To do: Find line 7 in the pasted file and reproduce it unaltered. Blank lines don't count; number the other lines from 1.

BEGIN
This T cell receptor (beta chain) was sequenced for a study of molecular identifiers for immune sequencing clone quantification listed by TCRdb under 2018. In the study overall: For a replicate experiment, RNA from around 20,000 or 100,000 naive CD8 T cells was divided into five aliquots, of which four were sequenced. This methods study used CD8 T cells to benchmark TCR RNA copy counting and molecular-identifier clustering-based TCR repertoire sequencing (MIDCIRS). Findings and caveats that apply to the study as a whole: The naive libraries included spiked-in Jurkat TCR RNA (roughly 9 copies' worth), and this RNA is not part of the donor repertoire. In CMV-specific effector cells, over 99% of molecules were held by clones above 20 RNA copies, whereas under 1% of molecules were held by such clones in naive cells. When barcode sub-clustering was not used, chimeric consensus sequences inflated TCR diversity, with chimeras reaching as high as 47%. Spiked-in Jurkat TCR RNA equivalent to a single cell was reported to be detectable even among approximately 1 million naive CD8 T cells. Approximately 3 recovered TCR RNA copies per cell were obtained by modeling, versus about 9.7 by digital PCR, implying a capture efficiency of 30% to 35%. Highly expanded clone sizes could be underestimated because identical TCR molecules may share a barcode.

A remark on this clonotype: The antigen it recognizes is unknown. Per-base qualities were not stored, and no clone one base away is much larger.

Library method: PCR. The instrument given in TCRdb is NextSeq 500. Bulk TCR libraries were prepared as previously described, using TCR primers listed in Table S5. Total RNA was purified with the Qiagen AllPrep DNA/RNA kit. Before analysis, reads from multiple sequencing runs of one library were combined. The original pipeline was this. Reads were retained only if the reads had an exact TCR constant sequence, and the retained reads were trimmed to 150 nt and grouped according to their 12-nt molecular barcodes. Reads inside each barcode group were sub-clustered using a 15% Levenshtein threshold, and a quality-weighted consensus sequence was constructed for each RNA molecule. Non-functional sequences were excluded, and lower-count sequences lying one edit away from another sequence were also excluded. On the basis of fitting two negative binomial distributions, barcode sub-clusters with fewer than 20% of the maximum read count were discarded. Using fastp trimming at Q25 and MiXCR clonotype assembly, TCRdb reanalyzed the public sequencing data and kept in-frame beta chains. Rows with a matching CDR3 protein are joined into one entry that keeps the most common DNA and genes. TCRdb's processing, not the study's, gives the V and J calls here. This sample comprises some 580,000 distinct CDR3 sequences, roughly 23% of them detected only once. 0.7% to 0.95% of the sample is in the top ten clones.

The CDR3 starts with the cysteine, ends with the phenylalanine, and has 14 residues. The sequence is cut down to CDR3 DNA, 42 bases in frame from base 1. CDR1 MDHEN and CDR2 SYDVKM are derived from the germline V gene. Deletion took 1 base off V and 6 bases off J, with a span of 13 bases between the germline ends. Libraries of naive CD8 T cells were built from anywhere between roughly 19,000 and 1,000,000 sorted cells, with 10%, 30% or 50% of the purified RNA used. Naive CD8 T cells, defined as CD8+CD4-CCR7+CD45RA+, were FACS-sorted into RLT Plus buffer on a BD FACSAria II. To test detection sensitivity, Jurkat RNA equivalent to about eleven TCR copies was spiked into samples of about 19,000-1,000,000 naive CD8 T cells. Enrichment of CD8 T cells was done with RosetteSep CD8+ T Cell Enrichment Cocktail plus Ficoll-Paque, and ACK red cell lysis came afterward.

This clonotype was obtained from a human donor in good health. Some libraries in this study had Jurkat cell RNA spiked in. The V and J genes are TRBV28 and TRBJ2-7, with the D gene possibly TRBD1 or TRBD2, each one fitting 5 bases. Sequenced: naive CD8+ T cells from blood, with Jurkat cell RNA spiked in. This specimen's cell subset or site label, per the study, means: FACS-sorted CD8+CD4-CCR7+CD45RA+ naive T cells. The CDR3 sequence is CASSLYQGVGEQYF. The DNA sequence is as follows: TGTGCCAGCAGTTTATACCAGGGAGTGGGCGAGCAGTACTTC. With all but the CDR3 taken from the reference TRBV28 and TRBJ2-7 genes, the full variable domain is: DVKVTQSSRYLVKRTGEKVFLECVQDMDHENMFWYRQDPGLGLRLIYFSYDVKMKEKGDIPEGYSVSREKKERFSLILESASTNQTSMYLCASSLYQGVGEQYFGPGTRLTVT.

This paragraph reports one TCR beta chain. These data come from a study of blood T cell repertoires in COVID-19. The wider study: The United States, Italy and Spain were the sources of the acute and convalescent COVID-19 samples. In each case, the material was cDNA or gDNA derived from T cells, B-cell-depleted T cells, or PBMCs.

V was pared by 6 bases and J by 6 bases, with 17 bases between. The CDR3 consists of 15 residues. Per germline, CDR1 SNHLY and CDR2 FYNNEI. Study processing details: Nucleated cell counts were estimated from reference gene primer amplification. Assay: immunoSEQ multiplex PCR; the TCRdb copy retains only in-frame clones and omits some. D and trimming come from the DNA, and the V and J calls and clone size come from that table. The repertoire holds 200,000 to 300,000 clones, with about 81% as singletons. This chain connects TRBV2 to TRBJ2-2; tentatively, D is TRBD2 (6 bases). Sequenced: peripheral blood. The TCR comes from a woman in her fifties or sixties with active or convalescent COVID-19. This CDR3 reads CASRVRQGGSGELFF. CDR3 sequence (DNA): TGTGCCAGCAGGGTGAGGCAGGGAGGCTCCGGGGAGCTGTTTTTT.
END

V was pared by 6 bases and J by 6 bases, with 17 bases between. The CDR3 consists of 15 residues. Per germline, CDR1 SNHLY and CDR2 FYNNEI. Study processing details: Nucleated cell counts were estimated from reference gene primer amplification. Assay: immunoSEQ multiplex PCR; the TCRdb copy retains only in-frame clones and omits some. D and trimming come from the DNA, and the V and J calls and clone size come from that table. The repertoire holds 200,000 to 300,000 clones, with about 81% as singletons. This chain connects TRBV2 to TRBJ2-2; tentatively, D is TRBD2 (6 bases). Sequenced: peripheral blood. The TCR comes from a woman in her fifties or sixties with active or convalescent COVID-19. This CDR3 reads CASRVRQGGSGELFF. CDR3 sequence (DNA): TGTGCCAGCAGGGTGAGGCAGGGAGGCTCCGGGGAGCTGTTTTTT.